For a century and a half, the Church has tolerated liars, gossipers, and backbiters in our midst. We do not excommunicate people for being uncharitable, proud, judgmental, or unwilling to help others. And we give a free pass to the majority of things forbidden in Leviticus. I believe that there are some very powerful pastoral reasons to add legally married gay people to the list of those we allow to exist in our community. Here are some of them:
- Committed monogamy is a good thing, and its goodness does not depend on its configuration of genders. Promiscuity and infidelity are spiritually destructive, and this destructiveness is independent of sexual orientation. Once we agree that some kinds of relationships are spiritually superior to others—independent of the sexual orientation of the partners—the principles of pastoral care dictate that we should encourage the former. Excommunicating people for getting married does precisely the opposite.
- The only two options now available for gay people who want to remain part of the LDS Church are 1) a commitment to lifelong celibacy; or 2) a mixed-orientation marriage. Neither of these options has proven effective in keeping people in the Church or in helping them to live happy, spiritually fulfilling lives. The Church will never be able to minister to the spiritual needs of more than a small fraction of its gay members without another option.
- Marriage is more than simply a license to have sex. Almost every discussion of this issue I have ever been involved in has hyperfocused on sexual expression (which actually does not require marriage, gay or otherwise). Committed, long-term, monogamous relationships are about intimacy, closeness, tenderness, mutual support, and the transformative power of loving somebody else on the same terms that one loves oneself. These are the sorts of things that we come to earth to learn about, and our biology is such that it is difficult to experience them without sexual attraction.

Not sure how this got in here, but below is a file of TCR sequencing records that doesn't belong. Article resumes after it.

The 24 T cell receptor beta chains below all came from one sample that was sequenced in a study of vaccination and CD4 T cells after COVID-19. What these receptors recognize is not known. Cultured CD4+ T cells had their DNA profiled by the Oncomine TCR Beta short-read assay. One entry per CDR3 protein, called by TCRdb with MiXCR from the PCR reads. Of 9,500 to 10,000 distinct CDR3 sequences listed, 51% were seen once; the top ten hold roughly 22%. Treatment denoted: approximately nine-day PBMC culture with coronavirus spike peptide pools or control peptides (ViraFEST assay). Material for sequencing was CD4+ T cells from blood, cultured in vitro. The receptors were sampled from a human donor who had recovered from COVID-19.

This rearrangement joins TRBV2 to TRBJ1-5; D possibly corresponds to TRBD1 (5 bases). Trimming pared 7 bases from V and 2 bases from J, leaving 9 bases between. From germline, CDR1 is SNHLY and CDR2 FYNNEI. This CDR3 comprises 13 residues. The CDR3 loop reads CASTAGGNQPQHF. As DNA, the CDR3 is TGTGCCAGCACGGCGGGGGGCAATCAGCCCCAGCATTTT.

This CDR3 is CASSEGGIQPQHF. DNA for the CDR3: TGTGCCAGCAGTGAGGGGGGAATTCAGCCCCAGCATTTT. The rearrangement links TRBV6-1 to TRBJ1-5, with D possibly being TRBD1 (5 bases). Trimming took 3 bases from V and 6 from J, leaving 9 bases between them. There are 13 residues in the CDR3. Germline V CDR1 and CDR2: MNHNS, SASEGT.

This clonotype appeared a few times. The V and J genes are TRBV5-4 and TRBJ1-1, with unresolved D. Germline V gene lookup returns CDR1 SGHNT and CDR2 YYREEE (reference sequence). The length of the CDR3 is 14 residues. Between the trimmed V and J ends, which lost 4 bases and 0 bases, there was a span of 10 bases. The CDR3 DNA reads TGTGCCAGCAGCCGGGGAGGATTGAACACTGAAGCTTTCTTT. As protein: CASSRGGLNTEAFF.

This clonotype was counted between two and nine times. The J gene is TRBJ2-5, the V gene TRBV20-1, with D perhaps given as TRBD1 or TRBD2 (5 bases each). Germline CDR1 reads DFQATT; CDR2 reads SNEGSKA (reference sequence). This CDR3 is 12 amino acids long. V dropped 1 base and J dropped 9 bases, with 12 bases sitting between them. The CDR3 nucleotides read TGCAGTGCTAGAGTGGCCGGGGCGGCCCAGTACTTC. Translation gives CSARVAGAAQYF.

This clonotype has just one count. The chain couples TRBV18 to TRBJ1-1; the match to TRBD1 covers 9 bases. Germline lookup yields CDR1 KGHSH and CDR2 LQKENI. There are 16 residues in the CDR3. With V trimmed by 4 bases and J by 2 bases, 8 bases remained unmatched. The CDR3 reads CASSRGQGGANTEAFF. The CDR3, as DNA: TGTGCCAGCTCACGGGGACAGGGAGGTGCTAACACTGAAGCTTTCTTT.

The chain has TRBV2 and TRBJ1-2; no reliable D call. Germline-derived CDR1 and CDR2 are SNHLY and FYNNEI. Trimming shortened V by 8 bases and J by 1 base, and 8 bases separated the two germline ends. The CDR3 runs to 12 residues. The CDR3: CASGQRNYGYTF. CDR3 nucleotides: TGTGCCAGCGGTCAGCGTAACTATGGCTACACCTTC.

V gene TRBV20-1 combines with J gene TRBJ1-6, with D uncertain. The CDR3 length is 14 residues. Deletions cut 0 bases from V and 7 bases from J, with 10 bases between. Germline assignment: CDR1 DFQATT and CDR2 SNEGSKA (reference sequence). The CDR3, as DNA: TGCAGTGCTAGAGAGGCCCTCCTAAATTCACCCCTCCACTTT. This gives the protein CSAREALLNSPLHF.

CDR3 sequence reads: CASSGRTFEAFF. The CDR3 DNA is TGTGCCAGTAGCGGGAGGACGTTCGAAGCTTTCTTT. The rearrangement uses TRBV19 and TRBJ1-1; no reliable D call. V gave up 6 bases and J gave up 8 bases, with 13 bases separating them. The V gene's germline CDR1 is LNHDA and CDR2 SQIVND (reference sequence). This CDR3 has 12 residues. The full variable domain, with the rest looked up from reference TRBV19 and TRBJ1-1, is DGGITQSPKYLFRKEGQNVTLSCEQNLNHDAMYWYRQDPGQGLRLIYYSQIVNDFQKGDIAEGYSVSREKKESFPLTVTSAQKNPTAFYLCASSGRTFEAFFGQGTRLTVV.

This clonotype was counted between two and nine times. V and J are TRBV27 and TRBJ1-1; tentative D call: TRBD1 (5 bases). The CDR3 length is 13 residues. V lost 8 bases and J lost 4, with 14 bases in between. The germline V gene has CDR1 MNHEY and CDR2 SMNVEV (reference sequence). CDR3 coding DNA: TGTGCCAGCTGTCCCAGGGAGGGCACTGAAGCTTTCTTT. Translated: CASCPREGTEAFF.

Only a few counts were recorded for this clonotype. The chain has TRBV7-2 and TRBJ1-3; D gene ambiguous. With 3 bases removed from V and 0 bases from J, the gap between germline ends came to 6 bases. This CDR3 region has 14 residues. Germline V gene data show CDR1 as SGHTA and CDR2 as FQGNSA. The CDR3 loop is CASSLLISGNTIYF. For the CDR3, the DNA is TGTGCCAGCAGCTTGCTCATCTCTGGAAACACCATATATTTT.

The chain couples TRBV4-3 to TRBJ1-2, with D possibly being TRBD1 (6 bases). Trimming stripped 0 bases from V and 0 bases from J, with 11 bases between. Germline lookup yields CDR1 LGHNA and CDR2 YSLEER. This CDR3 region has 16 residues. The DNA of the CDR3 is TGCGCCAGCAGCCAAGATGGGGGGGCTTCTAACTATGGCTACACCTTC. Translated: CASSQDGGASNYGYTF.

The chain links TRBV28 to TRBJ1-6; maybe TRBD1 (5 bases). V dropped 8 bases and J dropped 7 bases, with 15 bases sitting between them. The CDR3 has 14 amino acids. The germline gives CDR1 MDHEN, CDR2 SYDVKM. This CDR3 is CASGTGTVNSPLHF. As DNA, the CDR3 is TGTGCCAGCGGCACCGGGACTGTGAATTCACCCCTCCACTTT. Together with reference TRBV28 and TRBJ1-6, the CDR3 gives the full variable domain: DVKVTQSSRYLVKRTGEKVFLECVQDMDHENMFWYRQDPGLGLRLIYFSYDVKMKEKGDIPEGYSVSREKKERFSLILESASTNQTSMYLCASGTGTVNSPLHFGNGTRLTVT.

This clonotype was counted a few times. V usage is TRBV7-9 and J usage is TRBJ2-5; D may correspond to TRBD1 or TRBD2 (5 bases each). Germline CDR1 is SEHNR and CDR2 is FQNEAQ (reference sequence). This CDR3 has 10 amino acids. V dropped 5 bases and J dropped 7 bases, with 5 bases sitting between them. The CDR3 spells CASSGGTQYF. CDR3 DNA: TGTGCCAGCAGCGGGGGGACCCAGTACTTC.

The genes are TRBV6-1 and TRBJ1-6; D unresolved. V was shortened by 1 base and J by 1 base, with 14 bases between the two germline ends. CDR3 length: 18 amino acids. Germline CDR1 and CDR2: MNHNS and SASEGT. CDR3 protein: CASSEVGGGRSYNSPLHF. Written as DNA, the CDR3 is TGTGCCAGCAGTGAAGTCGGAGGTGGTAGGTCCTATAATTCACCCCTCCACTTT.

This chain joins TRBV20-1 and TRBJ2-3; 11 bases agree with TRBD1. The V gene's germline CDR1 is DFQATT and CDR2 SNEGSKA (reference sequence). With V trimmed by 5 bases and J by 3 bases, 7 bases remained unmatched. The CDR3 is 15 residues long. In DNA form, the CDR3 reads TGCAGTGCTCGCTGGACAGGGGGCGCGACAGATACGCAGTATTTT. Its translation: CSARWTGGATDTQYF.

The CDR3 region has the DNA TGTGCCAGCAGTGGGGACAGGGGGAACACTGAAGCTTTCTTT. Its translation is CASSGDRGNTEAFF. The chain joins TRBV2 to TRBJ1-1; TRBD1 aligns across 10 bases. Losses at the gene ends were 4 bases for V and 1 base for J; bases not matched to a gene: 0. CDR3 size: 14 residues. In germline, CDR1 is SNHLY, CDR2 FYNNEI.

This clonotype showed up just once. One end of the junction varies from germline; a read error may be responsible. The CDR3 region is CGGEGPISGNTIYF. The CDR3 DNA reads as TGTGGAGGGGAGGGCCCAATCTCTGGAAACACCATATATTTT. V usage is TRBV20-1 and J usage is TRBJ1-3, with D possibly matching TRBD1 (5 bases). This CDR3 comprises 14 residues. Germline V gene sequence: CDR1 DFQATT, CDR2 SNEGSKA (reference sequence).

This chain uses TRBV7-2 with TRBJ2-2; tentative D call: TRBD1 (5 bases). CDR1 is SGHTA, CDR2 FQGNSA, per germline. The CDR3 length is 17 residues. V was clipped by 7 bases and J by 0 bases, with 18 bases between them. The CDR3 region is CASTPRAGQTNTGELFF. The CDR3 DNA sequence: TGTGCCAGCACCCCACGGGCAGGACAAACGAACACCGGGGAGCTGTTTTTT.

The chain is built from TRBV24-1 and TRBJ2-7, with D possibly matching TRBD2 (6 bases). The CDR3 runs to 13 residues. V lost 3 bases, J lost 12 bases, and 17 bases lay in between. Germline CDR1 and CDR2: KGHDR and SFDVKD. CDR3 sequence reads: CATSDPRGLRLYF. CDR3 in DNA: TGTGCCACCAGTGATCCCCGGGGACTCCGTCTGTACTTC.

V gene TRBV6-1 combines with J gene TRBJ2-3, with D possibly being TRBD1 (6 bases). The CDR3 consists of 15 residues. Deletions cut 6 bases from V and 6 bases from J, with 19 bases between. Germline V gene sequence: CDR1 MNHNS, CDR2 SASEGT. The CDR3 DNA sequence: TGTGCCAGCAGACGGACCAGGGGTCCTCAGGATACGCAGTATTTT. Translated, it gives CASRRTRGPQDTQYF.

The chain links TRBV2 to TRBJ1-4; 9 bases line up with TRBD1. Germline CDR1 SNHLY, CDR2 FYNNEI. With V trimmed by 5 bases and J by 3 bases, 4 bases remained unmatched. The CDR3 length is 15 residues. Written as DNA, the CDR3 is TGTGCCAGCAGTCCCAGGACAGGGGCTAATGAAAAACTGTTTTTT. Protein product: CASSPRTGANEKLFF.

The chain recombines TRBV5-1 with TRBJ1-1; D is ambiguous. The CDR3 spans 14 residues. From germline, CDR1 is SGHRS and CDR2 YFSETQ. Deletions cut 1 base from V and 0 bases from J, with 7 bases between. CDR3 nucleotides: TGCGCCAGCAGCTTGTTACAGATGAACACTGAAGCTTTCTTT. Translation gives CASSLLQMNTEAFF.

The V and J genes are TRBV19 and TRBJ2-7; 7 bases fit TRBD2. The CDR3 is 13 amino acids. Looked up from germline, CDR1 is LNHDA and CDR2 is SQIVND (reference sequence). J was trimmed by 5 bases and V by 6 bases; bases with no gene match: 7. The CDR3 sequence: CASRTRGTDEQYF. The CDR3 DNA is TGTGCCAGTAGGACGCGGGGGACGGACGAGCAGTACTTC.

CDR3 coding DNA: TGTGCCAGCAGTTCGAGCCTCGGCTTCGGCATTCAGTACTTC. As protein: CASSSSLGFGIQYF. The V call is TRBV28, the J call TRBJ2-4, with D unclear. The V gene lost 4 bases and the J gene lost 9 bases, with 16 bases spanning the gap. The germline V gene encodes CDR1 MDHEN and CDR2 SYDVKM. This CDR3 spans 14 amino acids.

- Excommunications can have traumatic effects on families and can force parents, siblings, children, and other family members to choose sides between the Church and their loved ones. Such situations often result either in the excommunicated members losing the support of their families, or in family members themselves leaving the Church. Pastorally speaking, these are both bad things.
- The generational shift on the issue of same-sex marriage has been profound, and this will have consequences. Young people today are far more likely to support same-sex marriage than their parents were, and to consider it an important civil rights issue as well. This means that the pastoral consequences of excommunicating legally married gay members will not be limited to the members and their families. An entire generation will be watching to see what we do.
It is difficult to see what pastoral objectives are accomplished by excommunicating people for a sexual orientation, over which they have no control, or for choosing to express that orientation in the most chaste, socially acceptable, legally official, and spiritually positive manner available to them—a committed monogamous marriage.
In nearly every other case I can think of, pastoral discipline focuses on behaviors that people can change and by doing so, live happier lives. It does not punish people for being who they are. We need to find ways to minster to people who are doing the best that they can under the circumstances that prevail. This, I believe, is the second most important reason that we need to find ways to make room for married gay Mormons in our congregations.
But there is an even more important reason, which another of my BCC colleagues pointed out yesterday in his brilliant post “Unforced Errors.” Simply put, we need our gay brothers and sisters too badly to drive them from our midst. We need their strengths and their desires to serve. We need the perspective that they bring to our community and the gifts that they bring to the altar of God. If we cannot find a way to use these gifts, we will deprive ourselves, and the Church, of those whom God put on the earth to do some work which He has not committed to others. If we cannot find a way to let everybody do the work that is theirs to do, we will all be diminished by the absence. We cannot afford to throw anybody away.